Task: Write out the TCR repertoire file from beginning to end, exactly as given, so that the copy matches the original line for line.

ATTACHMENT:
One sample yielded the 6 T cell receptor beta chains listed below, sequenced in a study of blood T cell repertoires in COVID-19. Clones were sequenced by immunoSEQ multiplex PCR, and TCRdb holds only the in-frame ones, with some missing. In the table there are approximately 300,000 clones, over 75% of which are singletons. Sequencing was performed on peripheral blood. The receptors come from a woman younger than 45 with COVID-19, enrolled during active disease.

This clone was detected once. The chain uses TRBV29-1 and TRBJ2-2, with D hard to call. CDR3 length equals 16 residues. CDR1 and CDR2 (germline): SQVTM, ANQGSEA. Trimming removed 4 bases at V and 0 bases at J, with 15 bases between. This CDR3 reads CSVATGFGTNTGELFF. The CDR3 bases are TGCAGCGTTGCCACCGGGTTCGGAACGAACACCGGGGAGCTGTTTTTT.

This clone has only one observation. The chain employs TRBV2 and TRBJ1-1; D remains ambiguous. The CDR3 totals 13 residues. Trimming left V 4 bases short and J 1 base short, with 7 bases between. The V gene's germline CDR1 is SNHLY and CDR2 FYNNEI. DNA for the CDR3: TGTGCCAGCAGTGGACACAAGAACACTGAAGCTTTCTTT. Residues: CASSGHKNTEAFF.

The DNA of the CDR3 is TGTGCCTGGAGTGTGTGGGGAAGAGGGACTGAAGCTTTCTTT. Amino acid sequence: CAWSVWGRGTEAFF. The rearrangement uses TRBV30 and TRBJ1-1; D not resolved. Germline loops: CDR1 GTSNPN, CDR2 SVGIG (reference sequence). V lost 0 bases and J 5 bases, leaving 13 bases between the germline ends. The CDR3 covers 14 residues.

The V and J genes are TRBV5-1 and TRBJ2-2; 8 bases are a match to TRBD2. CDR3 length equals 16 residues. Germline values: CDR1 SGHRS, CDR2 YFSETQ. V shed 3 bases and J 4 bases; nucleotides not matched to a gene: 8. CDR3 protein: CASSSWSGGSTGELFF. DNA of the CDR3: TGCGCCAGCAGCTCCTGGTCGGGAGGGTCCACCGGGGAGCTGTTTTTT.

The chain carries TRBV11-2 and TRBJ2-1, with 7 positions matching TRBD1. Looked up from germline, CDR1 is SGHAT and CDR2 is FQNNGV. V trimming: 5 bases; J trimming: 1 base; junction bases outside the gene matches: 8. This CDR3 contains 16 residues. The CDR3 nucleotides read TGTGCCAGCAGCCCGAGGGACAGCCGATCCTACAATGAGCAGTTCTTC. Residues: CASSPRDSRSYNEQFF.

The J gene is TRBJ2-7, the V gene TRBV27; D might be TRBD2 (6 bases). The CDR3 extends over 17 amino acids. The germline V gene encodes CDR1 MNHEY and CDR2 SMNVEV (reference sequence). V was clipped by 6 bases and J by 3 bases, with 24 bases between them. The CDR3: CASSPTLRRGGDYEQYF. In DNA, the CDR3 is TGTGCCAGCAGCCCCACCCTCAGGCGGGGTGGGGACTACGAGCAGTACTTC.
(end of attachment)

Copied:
One sample yielded the 6 T cell receptor beta chains listed below, sequenced in a study of blood T cell repertoires in COVID-19. Clones were sequenced by immunoSEQ multiplex PCR, and TCRdb holds only the in-frame ones, with some missing. In the table there are approximately 300,000 clones, over 75% of which are singletons. Sequencing was performed on peripheral blood. The receptors come from a woman younger than 45 with COVID-19, enrolled during active disease.

This clone was detected once. The chain uses TRBV29-1 and TRBJ2-2, with D hard to call. CDR3 length equals 16 residues. CDR1 and CDR2 (germline): SQVTM, ANQGSEA. Trimming removed 4 bases at V and 0 bases at J, with 15 bases between. This CDR3 reads CSVATGFGTNTGELFF. The CDR3 bases are TGCAGCGTTGCCACCGGGTTCGGAACGAACACCGGGGAGCTGTTTTTT.

This clone has only one observation. The chain employs TRBV2 and TRBJ1-1; D remains ambiguous. The CDR3 totals 13 residues. Trimming left V 4 bases short and J 1 base short, with 7 bases between. The V gene's germline CDR1 is SNHLY and CDR2 FYNNEI. DNA for the CDR3: TGTGCCAGCAGTGGACACAAGAACACTGAAGCTTTCTTT. Residues: CASSGHKNTEAFF.

The DNA of the CDR3 is TGTGCCTGGAGTGTGTGGGGAAGAGGGACTGAAGCTTTCTTT. Amino acid sequence: CAWSVWGRGTEAFF. The rearrangement uses TRBV30 and TRBJ1-1; D not resolved. Germline loops: CDR1 GTSNPN, CDR2 SVGIG (reference sequence). V lost 0 bases and J 5 bases, leaving 13 bases between the germline ends. The CDR3 covers 14 residues.

The V and J genes are TRBV5-1 and TRBJ2-2; 8 bases are a match to TRBD2. CDR3 length equals 16 residues. Germline values: CDR1 SGHRS, CDR2 YFSETQ. V shed 3 bases and J 4 bases; nucleotides not matched to a gene: 8. CDR3 protein: CASSSWSGGSTGELFF. DNA of the CDR3: TGCGCCAGCAGCTCCTGGTCGGGAGGGTCCACCGGGGAGCTGTTTTTT.

The chain carries TRBV11-2 and TRBJ2-1, with 7 positions matching TRBD1. Looked up from germline, CDR1 is SGHAT and CDR2 is FQNNGV. V trimming: 5 bases; J trimming: 1 base; junction bases outside the gene matches: 8. This CDR3 contains 16 residues. The CDR3 nucleotides read TGTGCCAGCAGCCCGAGGGACAGCCGATCCTACAATGAGCAGTTCTTC. Residues: CASSPRDSRSYNEQFF.

The J gene is TRBJ2-7, the V gene TRBV27; D might be TRBD2 (6 bases). The CDR3 extends over 17 amino acids. The germline V gene encodes CDR1 MNHEY and CDR2 SMNVEV (reference sequence). V was clipped by 6 bases and J by 3 bases, with 24 bases between them. The CDR3: CASSPTLRRGGDYEQYF. In DNA, the CDR3 is TGTGCCAGCAGCCCCACCCTCAGGCGGGGTGGGGACTACGAGCAGTACTTC.